This post is part of a series of posts sponsored and inspired by GoodNites®. Stay tuned as we discuss great products and tips to get you through the ups and downs of parenting preschoolers and nighttime accidents. In the meantime, check out the NiteLite™ Panel, hosted  by GoodNites®, where professionals share more information about bedwetting.

I am a GoodNites® Blogger Ambassador and I am being compensated for this series of posts, but, as always, the stories, thoughts, and opinions featured in these posts are mine and mine alone.

Getting Through the Toddler Years – A huge ($250!) GoodNites Giveaway

standard July 27, 2011 182 responses

There are countless lists of things you need when you’re gearing up to survive your child’s infancy. Whole books have been devoted to this topic, and should you need a little extra help, there are also entire websites just waiting to help you figure out what you’ll need and why for every second of your baby’s first months.

By the time your kidlet figures out how to pull up and cruise his way around the furniture the people in charge of creating these lists most likely figure that you have a pretty solid handle on what your child likes or that you now have a solid network of friends who can help clue you in.

Of course, it never hurts to get a little extra help or a few more recommendations.

For instance, I was thrilled when a friend told me that I could just roll up a towel and slide it under the edge of the sheets to keep my preschooler from rolling out of her new big-girl bed instead of spending a ton of money on a bed rail. The roll makes her feel snug and safe while allowing her to slip out of bed to use the potty when she remembers she needs to go.

I was equally delighted to hear a mom friend talk about a genius little alarm clock that changes color when it’s time to get up. Since we set it up we no longer have to be serenaded with “Is it time to get up yet?” screams from 6am on.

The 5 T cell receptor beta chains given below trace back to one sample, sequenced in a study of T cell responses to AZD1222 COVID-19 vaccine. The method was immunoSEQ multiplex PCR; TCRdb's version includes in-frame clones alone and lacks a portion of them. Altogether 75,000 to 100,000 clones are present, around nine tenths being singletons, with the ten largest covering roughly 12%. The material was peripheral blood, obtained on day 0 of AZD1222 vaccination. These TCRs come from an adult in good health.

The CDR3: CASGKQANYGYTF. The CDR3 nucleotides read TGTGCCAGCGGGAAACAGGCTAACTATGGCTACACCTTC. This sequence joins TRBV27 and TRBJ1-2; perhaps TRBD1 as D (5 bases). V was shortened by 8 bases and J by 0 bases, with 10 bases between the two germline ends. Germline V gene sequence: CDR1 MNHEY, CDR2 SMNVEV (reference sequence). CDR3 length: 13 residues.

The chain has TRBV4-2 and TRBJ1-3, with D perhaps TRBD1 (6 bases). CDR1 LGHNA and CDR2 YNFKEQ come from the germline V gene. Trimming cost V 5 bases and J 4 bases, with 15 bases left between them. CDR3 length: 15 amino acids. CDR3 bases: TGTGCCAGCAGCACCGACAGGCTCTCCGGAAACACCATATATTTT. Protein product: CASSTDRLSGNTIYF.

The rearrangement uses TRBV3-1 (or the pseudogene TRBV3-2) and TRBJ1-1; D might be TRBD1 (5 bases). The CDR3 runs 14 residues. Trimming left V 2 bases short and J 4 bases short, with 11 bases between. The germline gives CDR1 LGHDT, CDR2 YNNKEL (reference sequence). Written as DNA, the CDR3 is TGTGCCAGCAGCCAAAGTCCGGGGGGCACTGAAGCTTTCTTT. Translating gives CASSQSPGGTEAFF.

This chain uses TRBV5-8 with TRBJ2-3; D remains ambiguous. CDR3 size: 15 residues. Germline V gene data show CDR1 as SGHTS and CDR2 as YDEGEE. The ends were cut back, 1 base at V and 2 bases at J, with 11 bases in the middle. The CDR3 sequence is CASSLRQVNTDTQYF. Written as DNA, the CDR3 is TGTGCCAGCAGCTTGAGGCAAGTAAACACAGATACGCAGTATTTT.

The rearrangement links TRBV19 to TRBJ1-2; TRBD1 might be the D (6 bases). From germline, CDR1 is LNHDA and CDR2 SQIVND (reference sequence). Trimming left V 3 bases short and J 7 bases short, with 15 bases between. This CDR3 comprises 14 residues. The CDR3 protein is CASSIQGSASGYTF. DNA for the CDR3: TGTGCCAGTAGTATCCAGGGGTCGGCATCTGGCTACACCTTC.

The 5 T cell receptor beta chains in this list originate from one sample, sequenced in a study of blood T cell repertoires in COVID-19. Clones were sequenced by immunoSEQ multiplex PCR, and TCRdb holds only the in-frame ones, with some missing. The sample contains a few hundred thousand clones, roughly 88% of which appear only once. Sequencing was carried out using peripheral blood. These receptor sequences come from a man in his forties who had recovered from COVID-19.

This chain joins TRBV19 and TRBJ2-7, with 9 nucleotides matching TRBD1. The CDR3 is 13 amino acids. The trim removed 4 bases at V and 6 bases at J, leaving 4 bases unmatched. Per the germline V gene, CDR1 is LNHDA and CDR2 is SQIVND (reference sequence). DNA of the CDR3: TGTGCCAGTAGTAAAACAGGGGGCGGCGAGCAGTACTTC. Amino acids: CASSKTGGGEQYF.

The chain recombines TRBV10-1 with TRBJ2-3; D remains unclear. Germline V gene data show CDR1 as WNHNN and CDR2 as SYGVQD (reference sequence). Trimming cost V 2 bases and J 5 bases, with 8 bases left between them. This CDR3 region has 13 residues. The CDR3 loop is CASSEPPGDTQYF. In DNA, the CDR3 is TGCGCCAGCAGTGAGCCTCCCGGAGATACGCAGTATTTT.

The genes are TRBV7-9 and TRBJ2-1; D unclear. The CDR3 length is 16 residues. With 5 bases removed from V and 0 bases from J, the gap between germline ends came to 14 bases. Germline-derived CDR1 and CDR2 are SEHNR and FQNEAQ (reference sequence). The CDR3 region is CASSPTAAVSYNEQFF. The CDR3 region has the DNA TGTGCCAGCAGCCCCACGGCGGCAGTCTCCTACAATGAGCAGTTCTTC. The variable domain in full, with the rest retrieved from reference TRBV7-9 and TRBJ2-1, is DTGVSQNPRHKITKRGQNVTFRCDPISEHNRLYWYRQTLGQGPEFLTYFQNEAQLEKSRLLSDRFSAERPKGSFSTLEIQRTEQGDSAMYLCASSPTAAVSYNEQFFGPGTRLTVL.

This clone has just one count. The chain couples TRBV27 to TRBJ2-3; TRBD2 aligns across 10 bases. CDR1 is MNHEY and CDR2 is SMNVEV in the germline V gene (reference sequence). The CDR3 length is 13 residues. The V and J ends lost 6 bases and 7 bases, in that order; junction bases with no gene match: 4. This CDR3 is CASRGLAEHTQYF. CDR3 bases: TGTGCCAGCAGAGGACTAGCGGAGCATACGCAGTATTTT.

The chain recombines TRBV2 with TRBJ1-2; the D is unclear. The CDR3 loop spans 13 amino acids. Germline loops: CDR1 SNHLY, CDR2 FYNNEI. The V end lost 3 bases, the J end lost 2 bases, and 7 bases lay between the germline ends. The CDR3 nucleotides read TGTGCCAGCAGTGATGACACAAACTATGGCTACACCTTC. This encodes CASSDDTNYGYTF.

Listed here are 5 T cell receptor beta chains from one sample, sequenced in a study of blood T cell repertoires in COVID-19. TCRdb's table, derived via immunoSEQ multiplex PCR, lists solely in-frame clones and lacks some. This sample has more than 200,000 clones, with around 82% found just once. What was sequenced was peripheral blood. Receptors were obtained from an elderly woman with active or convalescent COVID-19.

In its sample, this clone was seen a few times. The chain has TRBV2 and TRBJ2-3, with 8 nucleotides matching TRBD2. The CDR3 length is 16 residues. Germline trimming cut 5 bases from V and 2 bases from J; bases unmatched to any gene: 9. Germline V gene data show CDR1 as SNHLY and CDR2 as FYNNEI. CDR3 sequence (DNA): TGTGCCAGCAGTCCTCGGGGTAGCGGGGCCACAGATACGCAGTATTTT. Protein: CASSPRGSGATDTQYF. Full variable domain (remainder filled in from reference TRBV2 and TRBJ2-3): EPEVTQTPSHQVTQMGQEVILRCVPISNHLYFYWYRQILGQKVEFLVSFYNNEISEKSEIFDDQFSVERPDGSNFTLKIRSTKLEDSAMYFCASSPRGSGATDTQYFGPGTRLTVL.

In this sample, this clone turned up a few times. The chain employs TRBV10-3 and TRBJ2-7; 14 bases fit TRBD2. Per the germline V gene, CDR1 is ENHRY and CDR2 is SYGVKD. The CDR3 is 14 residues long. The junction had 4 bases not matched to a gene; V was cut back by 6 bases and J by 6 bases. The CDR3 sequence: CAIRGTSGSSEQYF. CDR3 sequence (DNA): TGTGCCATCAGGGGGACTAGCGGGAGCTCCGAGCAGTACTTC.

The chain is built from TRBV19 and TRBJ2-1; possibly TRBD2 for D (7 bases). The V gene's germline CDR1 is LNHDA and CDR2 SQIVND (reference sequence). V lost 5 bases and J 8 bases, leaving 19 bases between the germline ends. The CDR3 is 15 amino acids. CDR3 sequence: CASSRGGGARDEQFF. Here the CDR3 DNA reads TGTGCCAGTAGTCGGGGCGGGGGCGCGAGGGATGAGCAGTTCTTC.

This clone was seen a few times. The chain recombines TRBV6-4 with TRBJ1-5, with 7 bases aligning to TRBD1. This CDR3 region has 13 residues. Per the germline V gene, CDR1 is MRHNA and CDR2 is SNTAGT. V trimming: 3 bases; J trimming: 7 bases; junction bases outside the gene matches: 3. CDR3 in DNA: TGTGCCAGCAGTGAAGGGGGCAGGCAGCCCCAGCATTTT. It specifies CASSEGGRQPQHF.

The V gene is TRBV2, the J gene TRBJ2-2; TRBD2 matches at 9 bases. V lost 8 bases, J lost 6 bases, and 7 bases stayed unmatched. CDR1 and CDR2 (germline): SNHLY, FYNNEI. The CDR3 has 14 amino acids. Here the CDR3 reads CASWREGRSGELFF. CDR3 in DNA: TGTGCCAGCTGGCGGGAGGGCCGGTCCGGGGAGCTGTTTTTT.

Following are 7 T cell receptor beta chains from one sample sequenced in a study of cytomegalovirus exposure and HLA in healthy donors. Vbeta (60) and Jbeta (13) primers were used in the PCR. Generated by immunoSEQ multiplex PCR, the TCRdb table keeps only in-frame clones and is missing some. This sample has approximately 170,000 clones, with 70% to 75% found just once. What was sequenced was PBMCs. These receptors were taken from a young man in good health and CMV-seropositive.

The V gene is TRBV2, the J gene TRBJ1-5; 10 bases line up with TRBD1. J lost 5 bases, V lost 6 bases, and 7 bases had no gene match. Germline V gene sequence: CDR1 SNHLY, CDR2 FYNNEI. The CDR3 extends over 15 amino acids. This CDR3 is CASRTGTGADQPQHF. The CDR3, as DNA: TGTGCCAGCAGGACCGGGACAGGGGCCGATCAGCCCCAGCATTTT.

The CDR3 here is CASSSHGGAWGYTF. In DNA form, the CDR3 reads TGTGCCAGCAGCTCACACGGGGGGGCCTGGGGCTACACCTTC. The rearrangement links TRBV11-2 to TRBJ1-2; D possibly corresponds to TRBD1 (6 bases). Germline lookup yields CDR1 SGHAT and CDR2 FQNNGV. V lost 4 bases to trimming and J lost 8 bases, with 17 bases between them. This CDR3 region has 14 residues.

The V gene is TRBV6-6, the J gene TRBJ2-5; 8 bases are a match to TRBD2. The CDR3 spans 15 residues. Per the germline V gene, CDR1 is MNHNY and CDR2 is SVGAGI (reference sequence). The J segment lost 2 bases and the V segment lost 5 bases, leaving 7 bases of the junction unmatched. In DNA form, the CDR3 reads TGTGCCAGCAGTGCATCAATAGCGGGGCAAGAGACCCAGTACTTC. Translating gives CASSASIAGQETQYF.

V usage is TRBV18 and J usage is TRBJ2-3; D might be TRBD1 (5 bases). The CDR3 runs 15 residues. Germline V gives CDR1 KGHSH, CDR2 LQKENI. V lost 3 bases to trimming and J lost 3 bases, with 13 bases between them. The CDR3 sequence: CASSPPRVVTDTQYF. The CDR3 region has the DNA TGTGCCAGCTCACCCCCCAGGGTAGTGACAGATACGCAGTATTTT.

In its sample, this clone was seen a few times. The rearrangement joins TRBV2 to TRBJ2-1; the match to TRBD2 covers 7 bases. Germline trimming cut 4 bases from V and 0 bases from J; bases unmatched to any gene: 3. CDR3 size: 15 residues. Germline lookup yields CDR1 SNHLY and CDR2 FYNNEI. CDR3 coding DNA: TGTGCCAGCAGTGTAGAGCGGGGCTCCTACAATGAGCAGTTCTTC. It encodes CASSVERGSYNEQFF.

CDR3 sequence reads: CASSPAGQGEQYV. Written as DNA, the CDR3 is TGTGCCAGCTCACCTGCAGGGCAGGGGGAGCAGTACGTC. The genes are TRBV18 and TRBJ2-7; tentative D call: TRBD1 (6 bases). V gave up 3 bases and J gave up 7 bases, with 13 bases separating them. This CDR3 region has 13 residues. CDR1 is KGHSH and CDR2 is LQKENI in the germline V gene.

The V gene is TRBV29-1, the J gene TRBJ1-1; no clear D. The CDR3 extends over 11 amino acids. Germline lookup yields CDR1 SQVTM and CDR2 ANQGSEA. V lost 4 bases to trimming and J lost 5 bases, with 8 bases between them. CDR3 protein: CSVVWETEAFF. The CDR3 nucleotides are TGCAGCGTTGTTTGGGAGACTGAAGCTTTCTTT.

The other GoodNites bloggers and I put our brains together and came up with a brilliant list of items that can make these potty training and betwetting years a little easier on hardworking parents. Even better, we’re all giving away a full set of these items to one lucky winner on each of our blogs.

No. Really.

So, check out this insane list of goodies and see below the one small thing you have to do to be entered to win!

GoodNites® Product Vouchers – So you can experience dry nights
A Skip Hop ZooPack BackPack – Who doesn’t need an adorable backpack?
A Foogo Drinking Cup – Heathly and always handy! 
Bob Book – For a little pre-bed reading!
Toothbrush and Hand Washing Timer – Can’t go to bed without clean hands and clean teeth!
Night Time Chore Cards – A smooth bedtime routine is key to getting a great night’s sleep.
KC Wipes – No need to explain this essential mom tool!
Bubbles – After a great night there’s plenty of energy for a lot of fun!
Crayons, Stickers – and a lot of creativity!
Movie Passes – For that first movie experience!
$100 Gift Card (AMEX) – To reward mom and dad for all their hard work!

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To enter please leave a comment below sharing your favorite bedtime ritual.

Extra entries:
– Tweet this giveaway using the #GoodNites hashtag (one per day- Leave a comment with the hyperlink to each giveaway.)
RSVP for the GoodNites® Twitter party. (See below for details)

Giveway will run from Wednesday, July 27th to Wednesday, August 3rd. Winner will be announced on Thursday, August 4th
 
Giveaway is now CLOSED. Thank you to all who entered!
The winner is… Jaime McHugh, #112! Congratulations!

This post is part of a series of posts sponsored and inspired by GoodNites®. Stay tuned as I introduce you to great products and tips to get you through the ups and downs of nighttime accidents. In the meantime, check out the NiteLite™ Panel, hosted  by GoodNites®, where professionals share more information about bedwetting.

I am a GoodNites® Blogger Ambassador and I am being compensated for this series of posts, but, as always, the stories, thoughts, and opinions featured in these posts are mine and mine alone.